$12.00 – $45.00 sq/ft

  • Concrete:  Polished concrete is an unlikely sustainable material that is gaining in popularity.  Concrete is typically slab on grade and used as a sub flooring in some residential settings.  If it is polished and tinted to the homeowners taste and style there is no need for traditional flooring to be put over it.  From creating a tiled effect with different colors to inlaying other materials such as glass the design possibilities are endless. Concrete is extremely durable, easy to clean and never needs to be replaced.


$3.00 – $30.00 sq/ft

  • Rubber:  Rubber flooring made from recycled tires is usually found at the local gym or on the neighborhood playground.  It is slowly finding its way into our kitchens, sunrooms and bathrooms as a versatile, beautiful and lasting option.  It is great to walk on and water resistant.  It also comes in many color and pattern options.


$2.50 – $10.00 sq/ft

  • Wool Carpet:  Carpet has long been a favorite go-to material for most homes. It is soft to walk on, comfortable to sit on and comes in a range of colors and patterns.  Unfortunately, carpet has typically been made using volatile organic compounds or toxins that are harmful to the environment and to our health.  There are eco-friendly options though.  Consider carpets made of wool.  Wool is a natural resource spun into a thread that can be dyed any color imaginable, and then be woven to create a carpet.  It is one of the first materials to be used as a floor covering, is very durable and can last centuries. In some families wool rugs have been passed down from generation to generation making them   family heirlooms.   Other natural materials used to make carpets or area rugs are sisal, jute and cotton.


$5.00 – $10.00 sq/ft

PET Carpet: The most common recycled content carpet material is sourced from recycled plastic bottles, known as PET carpets. Nylon is also a common material recycled for use in carpets. The carpet industry is the largest recycler of these materials in the world. Carpet off gassing is a nasty source of indoor house pollution for two reasons. One occurs through the presence of harmful chemicals found in carpet materials. Purchase green label plus carpets. This label represents carpets hat does not off gas harmful chemicals and maintain healthy indoor air quality. The second source of pollution comes from pollutants on our shoes such as petrol chemical that end up trapped in our carpets. The solution to this problem is to provide ample space for shoes to release those pollutants outside the house or at an entryway that is a solid surface easily cleaned.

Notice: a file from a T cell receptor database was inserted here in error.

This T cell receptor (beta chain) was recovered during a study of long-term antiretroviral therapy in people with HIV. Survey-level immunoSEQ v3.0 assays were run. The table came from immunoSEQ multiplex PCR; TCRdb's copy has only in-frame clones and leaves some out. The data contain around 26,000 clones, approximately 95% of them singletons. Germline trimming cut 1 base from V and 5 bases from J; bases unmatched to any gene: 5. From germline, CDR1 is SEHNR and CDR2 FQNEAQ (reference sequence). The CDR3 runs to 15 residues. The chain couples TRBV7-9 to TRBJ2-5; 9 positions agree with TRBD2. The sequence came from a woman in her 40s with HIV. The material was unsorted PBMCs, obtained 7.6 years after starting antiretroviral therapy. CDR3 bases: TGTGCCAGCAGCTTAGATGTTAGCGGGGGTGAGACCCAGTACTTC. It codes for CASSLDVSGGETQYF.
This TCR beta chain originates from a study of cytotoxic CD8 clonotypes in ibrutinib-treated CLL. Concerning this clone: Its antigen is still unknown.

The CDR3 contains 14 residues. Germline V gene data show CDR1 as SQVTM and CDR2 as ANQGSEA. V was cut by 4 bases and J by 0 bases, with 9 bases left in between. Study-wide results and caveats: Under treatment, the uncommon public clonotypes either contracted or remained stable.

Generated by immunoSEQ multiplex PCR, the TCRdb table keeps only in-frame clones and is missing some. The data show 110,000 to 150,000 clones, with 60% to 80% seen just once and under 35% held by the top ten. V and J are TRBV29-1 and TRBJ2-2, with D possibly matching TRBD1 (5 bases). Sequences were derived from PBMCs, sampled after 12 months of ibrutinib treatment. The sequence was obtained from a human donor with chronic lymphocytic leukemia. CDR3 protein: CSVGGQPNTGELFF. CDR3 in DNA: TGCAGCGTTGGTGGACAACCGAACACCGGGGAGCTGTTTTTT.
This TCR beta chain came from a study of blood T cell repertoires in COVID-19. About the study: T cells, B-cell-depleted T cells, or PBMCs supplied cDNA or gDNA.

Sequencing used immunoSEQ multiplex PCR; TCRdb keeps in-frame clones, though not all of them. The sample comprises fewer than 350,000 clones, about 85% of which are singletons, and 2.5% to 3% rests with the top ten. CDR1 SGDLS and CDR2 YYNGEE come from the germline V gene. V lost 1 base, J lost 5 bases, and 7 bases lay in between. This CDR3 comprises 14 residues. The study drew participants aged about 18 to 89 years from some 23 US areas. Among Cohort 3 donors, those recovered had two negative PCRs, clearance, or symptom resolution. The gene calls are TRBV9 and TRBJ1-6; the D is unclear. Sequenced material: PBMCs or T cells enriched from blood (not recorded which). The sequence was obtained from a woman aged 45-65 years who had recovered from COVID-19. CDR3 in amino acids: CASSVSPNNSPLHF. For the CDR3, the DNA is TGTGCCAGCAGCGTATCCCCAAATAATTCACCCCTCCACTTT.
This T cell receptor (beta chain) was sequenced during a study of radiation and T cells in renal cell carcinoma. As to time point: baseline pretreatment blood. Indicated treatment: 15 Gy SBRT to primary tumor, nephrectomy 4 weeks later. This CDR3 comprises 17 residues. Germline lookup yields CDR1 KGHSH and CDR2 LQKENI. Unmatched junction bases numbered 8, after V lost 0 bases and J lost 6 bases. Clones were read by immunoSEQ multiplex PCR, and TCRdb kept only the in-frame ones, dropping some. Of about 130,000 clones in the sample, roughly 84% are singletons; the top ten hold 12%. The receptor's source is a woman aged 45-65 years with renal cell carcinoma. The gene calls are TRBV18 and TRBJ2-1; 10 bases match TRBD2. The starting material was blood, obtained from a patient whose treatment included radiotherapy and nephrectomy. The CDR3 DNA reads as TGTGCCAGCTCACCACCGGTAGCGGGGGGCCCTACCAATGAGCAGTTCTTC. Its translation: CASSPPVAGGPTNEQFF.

Carpets can be purchased as wall-to-wall, throw rugs or tiles. Throw rugs and tiles have the ability to be taken outside and cleaned. Most tile companies recycle old tiles into new products. Modular tiles carpets have been used commercially for a long time and are now becoming more prevalent in homes. Theses tiles are great because a tile can be pulled cleaned in a sink basin, dried and replaced.

Carpets come in all styles and all colors. There are essentially thousands and thousands of choices from shag, pile, tight loop, loose and Berber. Carpets are wonderful in bedrooms and office spaces. They should not be placed in high traffic areas as they do trap outside pollutants.


$1.00 – $7.00 sq/ft

Lisbon Cork Flooring IPO Cork
Real Cork Flooring Wicanders Cork Flooring
Green Select Smartstrand Masland 100% Wool Carpet
Ashawa Bay Hardwood Floors supreme-bamboo-by-eco-world
Harding US Floors Manufacturer of Unique and Sustainable Floors
blue-by-oceanside-glass-tile Dal Tile & American Olean
Glass Recycled DMI Natural Rugs
Masland Rugs Columbia Floors
Premier Wood Flooring Inc. Hartco
Mannington Armstrong
Aacer Residential Flooring Avienda
Bruce Hardwood Award Hardwood Floors